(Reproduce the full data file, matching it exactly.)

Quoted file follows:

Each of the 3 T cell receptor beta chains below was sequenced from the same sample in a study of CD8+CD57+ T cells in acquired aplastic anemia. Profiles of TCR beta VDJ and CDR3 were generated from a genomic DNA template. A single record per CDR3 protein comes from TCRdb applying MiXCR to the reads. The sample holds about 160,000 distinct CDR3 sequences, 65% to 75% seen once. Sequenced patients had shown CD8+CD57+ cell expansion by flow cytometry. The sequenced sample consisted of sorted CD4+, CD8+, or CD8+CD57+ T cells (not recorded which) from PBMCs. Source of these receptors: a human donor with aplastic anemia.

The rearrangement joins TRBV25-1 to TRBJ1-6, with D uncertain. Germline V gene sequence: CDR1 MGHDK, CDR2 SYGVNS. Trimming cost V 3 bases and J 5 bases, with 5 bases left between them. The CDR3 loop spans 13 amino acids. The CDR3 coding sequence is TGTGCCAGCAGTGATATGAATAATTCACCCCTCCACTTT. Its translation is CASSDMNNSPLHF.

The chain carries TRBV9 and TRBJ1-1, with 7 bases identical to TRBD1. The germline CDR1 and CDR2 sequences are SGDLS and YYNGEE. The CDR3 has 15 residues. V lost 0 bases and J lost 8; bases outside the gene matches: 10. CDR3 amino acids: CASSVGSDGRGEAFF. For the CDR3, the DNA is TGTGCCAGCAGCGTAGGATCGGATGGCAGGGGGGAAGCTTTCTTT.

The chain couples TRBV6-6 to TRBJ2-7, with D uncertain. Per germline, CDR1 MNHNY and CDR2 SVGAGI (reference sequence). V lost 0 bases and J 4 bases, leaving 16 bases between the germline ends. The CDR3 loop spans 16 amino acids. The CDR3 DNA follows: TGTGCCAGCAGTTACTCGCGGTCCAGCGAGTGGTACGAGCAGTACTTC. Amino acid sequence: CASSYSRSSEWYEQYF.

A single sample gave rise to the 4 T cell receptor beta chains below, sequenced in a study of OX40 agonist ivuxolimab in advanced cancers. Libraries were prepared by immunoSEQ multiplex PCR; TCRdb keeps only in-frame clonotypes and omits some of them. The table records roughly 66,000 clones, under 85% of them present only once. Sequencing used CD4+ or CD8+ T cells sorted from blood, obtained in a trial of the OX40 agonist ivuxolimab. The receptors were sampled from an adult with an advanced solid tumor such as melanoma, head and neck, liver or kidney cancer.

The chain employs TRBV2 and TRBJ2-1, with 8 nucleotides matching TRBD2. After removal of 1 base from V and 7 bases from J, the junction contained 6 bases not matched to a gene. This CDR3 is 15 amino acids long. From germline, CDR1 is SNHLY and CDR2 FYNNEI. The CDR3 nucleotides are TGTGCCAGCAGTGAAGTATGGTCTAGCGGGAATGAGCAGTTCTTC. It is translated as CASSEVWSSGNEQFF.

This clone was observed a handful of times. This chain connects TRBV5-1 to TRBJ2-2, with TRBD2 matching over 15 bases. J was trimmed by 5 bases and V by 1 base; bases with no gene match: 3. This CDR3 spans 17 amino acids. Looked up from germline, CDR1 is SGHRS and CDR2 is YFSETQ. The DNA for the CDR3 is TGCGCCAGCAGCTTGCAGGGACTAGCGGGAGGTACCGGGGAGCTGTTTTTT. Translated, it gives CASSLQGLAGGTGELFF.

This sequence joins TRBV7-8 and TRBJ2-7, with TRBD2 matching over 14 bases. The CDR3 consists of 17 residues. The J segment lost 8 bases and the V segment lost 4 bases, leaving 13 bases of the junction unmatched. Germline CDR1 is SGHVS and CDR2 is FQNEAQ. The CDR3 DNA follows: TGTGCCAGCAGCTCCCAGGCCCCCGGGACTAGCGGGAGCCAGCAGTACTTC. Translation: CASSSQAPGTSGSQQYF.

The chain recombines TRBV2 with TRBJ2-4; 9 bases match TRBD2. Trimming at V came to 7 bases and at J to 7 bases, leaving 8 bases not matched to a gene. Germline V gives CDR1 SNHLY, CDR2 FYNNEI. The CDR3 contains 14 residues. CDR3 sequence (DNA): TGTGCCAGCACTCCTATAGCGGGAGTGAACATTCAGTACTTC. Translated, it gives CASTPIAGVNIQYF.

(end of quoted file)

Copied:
Each of the 3 T cell receptor beta chains below was sequenced from the same sample in a study of CD8+CD57+ T cells in acquired aplastic anemia. Profiles of TCR beta VDJ and CDR3 were generated from a genomic DNA template. A single record per CDR3 protein comes from TCRdb applying MiXCR to the reads. The sample holds about 160,000 distinct CDR3 sequences, 65% to 75% seen once. Sequenced patients had shown CD8+CD57+ cell expansion by flow cytometry. The sequenced sample consisted of sorted CD4+, CD8+, or CD8+CD57+ T cells (not recorded which) from PBMCs. Source of these receptors: a human donor with aplastic anemia.

The rearrangement joins TRBV25-1 to TRBJ1-6, with D uncertain. Germline V gene sequence: CDR1 MGHDK, CDR2 SYGVNS. Trimming cost V 3 bases and J 5 bases, with 5 bases left between them. The CDR3 loop spans 13 amino acids. The CDR3 coding sequence is TGTGCCAGCAGTGATATGAATAATTCACCCCTCCACTTT. Its translation is CASSDMNNSPLHF.

The chain carries TRBV9 and TRBJ1-1, with 7 bases identical to TRBD1. The germline CDR1 and CDR2 sequences are SGDLS and YYNGEE. The CDR3 has 15 residues. V lost 0 bases and J lost 8; bases outside the gene matches: 10. CDR3 amino acids: CASSVGSDGRGEAFF. For the CDR3, the DNA is TGTGCCAGCAGCGTAGGATCGGATGGCAGGGGGGAAGCTTTCTTT.

The chain couples TRBV6-6 to TRBJ2-7, with D uncertain. Per germline, CDR1 MNHNY and CDR2 SVGAGI (reference sequence). V lost 0 bases and J 4 bases, leaving 16 bases between the germline ends. The CDR3 loop spans 16 amino acids. The CDR3 DNA follows: TGTGCCAGCAGTTACTCGCGGTCCAGCGAGTGGTACGAGCAGTACTTC. Amino acid sequence: CASSYSRSSEWYEQYF.

A single sample gave rise to the 4 T cell receptor beta chains below, sequenced in a study of OX40 agonist ivuxolimab in advanced cancers. Libraries were prepared by immunoSEQ multiplex PCR; TCRdb keeps only in-frame clonotypes and omits some of them. The table records roughly 66,000 clones, under 85% of them present only once. Sequencing used CD4+ or CD8+ T cells sorted from blood, obtained in a trial of the OX40 agonist ivuxolimab. The receptors were sampled from an adult with an advanced solid tumor such as melanoma, head and neck, liver or kidney cancer.

The chain employs TRBV2 and TRBJ2-1, with 8 nucleotides matching TRBD2. After removal of 1 base from V and 7 bases from J, the junction contained 6 bases not matched to a gene. This CDR3 is 15 amino acids long. From germline, CDR1 is SNHLY and CDR2 FYNNEI. The CDR3 nucleotides are TGTGCCAGCAGTGAAGTATGGTCTAGCGGGAATGAGCAGTTCTTC. It is translated as CASSEVWSSGNEQFF.

This clone was observed a handful of times. This chain connects TRBV5-1 to TRBJ2-2, with TRBD2 matching over 15 bases. J was trimmed by 5 bases and V by 1 base; bases with no gene match: 3. This CDR3 spans 17 amino acids. Looked up from germline, CDR1 is SGHRS and CDR2 is YFSETQ. The DNA for the CDR3 is TGCGCCAGCAGCTTGCAGGGACTAGCGGGAGGTACCGGGGAGCTGTTTTTT. Translated, it gives CASSLQGLAGGTGELFF.

This sequence joins TRBV7-8 and TRBJ2-7, with TRBD2 matching over 14 bases. The CDR3 consists of 17 residues. The J segment lost 8 bases and the V segment lost 4 bases, leaving 13 bases of the junction unmatched. Germline CDR1 is SGHVS and CDR2 is FQNEAQ. The CDR3 DNA follows: TGTGCCAGCAGCTCCCAGGCCCCCGGGACTAGCGGGAGCCAGCAGTACTTC. Translation: CASSSQAPGTSGSQQYF.

The chain recombines TRBV2 with TRBJ2-4; 9 bases match TRBD2. Trimming at V came to 7 bases and at J to 7 bases, leaving 8 bases not matched to a gene. Germline V gives CDR1 SNHLY, CDR2 FYNNEI. The CDR3 contains 14 residues. CDR3 sequence (DNA): TGTGCCAGCACTCCTATAGCGGGAGTGAACATTCAGTACTTC. Translated, it gives CASTPIAGVNIQYF.